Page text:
Foreign ministers from the 22-member Arab League are expected to formalize their decision to suspend Syria for refusing to end its bloody crackdown against anti-government protesters.
The unprecedented suspension against an increasingly isolated Syria took effect Wednesday but can still be revoked by the Arab League.
Violence has continued to wrack Syria despite its agreement Nov. 2 to an Arab-brokered peace deal that called for the regime to halt its attacks against protesters, pull tanks and armored vehicles out of cities, release political prisoners and allow journalists and rights groups into the country.
“What has happened in Syria is very sad for all of us, we cannot accept that people are being killed in the way they are now. We are moving to stop the flow of blood,” said Qatari Foreign Minister Hamad bin Jassim, whose country has taken the lead in isolating Syria. “The Syrian government must apply the Arab League plan.”
Even Turkey, which once had close ties with Syria, has expressed increasing concern over the situation across the border.
“We denounce the mass murder of the Syrian people,” said Turkish Foreign Minister Ahmet Davutoglu, who was in Morocco for a meeting on Arab-Turkish ties. “It is all of our responsibility to end the bloodshed in Syria.”
The suspension decision has enraged Syria, which considers itself a bastion of Arab nationalism. Syrian Foreign Minister Walid al-Mouallem boycotted the meeting.
Damascus fears the United States and its allies might use the rare Arab consensus to press for tougher sanctions at the United Nations. Veto-wielding Russia and China have so far opposed efforts at the U.N. Security Council to impose sanctions on Syria — a stance that could become harder to maintain in the face of the Arab stance.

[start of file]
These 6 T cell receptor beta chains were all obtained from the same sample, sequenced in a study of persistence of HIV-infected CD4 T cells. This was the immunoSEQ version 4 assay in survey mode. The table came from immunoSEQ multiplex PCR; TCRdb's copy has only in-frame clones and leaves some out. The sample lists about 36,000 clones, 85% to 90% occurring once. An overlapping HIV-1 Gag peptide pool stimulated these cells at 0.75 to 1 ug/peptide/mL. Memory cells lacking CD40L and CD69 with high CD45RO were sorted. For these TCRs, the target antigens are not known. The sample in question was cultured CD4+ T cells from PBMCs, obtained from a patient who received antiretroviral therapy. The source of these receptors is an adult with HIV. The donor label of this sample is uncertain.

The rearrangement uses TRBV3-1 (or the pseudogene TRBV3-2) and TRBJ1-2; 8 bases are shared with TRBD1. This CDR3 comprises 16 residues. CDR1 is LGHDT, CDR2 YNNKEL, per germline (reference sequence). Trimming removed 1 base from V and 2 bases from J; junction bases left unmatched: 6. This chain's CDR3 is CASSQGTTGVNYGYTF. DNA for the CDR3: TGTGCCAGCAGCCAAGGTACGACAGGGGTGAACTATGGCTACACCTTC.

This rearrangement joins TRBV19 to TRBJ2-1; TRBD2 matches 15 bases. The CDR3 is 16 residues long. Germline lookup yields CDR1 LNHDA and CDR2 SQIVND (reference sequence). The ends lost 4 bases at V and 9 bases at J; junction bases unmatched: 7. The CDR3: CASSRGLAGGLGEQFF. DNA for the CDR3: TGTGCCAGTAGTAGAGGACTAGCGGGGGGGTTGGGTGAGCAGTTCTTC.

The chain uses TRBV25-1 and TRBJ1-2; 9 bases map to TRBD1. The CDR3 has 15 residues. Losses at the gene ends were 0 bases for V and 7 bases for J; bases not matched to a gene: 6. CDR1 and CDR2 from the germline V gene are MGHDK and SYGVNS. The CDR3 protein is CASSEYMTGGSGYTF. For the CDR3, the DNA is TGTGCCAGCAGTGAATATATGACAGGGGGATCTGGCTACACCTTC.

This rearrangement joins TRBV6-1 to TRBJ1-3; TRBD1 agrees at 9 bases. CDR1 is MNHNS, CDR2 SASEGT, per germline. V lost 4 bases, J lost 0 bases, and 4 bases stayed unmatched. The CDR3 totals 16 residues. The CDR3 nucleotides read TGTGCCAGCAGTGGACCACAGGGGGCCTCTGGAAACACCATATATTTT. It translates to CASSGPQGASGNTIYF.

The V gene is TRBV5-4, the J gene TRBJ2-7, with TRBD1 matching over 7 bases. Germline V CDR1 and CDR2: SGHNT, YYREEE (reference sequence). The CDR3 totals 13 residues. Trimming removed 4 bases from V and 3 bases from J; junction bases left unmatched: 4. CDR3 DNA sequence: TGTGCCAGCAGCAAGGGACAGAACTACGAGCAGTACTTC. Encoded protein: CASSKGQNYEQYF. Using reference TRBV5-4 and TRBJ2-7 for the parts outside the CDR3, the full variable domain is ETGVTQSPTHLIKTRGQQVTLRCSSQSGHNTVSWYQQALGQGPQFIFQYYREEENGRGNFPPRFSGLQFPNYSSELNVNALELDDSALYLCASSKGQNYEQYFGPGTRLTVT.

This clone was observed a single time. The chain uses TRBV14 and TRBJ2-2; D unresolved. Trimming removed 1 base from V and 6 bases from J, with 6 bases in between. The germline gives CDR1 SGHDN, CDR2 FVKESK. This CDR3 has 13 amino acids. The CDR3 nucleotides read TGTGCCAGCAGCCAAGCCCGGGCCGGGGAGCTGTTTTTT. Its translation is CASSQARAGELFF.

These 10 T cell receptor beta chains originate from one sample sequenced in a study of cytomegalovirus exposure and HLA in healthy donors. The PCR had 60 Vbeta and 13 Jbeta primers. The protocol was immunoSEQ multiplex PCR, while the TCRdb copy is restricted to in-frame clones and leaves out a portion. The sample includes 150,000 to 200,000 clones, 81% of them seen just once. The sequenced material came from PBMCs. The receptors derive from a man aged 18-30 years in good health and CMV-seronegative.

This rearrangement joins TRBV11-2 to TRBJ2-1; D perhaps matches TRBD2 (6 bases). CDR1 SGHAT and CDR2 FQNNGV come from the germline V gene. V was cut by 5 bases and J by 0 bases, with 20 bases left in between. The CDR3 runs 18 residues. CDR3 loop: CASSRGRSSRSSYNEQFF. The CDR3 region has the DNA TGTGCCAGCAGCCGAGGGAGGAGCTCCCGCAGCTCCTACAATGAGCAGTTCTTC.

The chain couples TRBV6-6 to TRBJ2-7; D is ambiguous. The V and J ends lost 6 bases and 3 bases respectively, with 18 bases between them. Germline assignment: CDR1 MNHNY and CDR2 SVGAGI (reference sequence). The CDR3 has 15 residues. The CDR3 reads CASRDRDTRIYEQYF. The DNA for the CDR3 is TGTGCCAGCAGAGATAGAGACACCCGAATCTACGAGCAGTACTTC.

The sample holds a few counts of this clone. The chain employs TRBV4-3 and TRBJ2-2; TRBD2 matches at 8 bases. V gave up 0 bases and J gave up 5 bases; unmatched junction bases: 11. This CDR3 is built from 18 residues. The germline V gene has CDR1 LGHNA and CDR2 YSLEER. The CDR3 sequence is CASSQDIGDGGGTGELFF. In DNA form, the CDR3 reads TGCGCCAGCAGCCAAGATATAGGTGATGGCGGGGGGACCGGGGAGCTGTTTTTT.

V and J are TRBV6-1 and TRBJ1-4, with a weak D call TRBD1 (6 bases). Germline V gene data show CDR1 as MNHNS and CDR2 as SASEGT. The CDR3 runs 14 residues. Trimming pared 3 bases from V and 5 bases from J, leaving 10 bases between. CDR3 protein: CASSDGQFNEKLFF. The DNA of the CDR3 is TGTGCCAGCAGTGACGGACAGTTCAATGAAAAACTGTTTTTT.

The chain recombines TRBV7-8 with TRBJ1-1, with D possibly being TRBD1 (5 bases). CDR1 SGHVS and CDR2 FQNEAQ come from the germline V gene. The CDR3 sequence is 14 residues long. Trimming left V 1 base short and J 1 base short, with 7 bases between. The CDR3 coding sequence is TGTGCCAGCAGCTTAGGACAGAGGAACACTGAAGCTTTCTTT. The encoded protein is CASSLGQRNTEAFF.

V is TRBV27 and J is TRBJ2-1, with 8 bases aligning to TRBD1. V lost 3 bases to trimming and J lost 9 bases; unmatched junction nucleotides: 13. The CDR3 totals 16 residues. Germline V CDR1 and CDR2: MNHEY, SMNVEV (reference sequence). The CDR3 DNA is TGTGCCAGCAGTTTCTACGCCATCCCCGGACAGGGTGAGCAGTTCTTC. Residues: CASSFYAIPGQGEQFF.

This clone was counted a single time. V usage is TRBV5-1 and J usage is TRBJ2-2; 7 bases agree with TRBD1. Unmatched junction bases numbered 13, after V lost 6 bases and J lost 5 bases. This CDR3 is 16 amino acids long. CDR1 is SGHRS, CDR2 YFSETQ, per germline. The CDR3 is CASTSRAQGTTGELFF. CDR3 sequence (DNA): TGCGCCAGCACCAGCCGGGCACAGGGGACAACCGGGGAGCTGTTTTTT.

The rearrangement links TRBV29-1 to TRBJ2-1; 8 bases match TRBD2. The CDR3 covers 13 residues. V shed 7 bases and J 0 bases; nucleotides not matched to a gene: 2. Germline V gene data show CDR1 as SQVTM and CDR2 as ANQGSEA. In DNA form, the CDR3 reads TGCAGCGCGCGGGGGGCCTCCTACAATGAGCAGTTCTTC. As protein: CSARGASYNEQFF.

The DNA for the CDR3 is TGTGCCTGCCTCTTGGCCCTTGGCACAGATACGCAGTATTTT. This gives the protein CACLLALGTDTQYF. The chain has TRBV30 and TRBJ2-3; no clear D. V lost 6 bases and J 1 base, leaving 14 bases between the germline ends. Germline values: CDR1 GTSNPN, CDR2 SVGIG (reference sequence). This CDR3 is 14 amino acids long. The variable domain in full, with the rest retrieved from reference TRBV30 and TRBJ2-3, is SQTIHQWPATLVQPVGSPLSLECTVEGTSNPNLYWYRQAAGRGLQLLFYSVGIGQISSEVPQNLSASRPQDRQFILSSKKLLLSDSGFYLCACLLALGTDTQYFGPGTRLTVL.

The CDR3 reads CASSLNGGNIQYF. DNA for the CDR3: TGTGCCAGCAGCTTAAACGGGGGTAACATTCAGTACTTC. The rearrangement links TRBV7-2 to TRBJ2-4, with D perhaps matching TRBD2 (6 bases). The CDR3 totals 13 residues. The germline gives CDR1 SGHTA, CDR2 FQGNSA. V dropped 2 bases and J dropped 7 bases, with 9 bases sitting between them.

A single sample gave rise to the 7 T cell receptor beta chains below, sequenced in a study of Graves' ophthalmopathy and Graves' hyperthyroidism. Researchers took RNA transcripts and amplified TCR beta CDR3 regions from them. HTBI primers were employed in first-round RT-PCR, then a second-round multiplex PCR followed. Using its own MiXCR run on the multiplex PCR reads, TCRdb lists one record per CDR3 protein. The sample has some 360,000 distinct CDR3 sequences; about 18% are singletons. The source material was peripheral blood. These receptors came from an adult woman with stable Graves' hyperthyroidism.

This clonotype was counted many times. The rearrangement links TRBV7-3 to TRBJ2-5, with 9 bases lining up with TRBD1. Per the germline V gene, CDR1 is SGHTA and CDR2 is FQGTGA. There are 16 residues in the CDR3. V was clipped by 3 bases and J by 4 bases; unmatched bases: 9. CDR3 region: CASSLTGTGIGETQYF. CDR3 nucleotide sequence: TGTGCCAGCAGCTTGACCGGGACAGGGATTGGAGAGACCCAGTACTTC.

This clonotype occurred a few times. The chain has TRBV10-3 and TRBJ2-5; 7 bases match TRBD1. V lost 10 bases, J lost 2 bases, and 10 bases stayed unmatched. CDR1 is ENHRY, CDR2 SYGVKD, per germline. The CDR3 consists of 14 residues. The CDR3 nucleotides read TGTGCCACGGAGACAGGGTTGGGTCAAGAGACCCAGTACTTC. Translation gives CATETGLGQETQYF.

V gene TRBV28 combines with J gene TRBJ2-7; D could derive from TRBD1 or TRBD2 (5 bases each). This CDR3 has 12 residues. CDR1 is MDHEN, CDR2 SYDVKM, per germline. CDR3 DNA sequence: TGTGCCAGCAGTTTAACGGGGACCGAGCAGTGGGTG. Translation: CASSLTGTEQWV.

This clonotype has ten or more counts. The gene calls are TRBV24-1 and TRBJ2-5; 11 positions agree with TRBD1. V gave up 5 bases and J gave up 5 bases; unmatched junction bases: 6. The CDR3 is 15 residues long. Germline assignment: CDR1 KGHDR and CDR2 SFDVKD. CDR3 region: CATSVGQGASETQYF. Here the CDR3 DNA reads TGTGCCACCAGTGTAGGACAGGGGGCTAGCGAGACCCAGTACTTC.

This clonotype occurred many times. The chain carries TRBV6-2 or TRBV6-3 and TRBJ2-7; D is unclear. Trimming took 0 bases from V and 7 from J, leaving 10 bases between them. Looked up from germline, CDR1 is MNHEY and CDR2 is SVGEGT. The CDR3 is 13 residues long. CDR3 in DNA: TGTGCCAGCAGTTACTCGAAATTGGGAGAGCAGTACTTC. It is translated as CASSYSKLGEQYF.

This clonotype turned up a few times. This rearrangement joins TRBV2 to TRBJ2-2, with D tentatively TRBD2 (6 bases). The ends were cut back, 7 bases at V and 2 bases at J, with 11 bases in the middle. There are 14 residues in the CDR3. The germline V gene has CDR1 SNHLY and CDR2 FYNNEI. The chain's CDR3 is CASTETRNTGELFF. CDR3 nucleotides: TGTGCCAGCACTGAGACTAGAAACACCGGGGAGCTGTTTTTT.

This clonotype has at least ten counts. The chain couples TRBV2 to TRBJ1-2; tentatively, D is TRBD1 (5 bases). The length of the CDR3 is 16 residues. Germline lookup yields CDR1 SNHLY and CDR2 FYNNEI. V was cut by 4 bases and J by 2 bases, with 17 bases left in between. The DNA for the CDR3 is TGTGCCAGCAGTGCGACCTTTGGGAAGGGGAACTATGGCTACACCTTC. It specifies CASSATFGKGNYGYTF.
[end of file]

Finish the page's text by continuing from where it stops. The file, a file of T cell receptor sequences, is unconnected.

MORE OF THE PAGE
Bin Jassim of Qatar told The Associated Press before a closed meeting that the ministers could still decide not to apply the suspension.
But the deputy secretary general of the Arab League suggested that the suspension would probably go ahead and discussions would center around setting up an Arab monitoring group.
“They are in the midst of negotiating with the Syrian government the formation of an observer mission and are discussing its composition and its exact mission,” said Ahmed Benhelli. “This commission will see if Syria is in compliance with the Arab League plan.”
Once the commission has decided Syria is in compliance, Syria will be restored to the Arab League, he added.
Saudi Foreign Minister Prince Saud al-Faisal would not comment if there were any plans for military intervention, only saying that the situation must end.
“They must stop the bloodshed and think of the Syrian people,” he told AP.
However, his Moroccan counterpart, Taieb Fassi Fihri, maintained that military intervention would not be discussed at the meeting.
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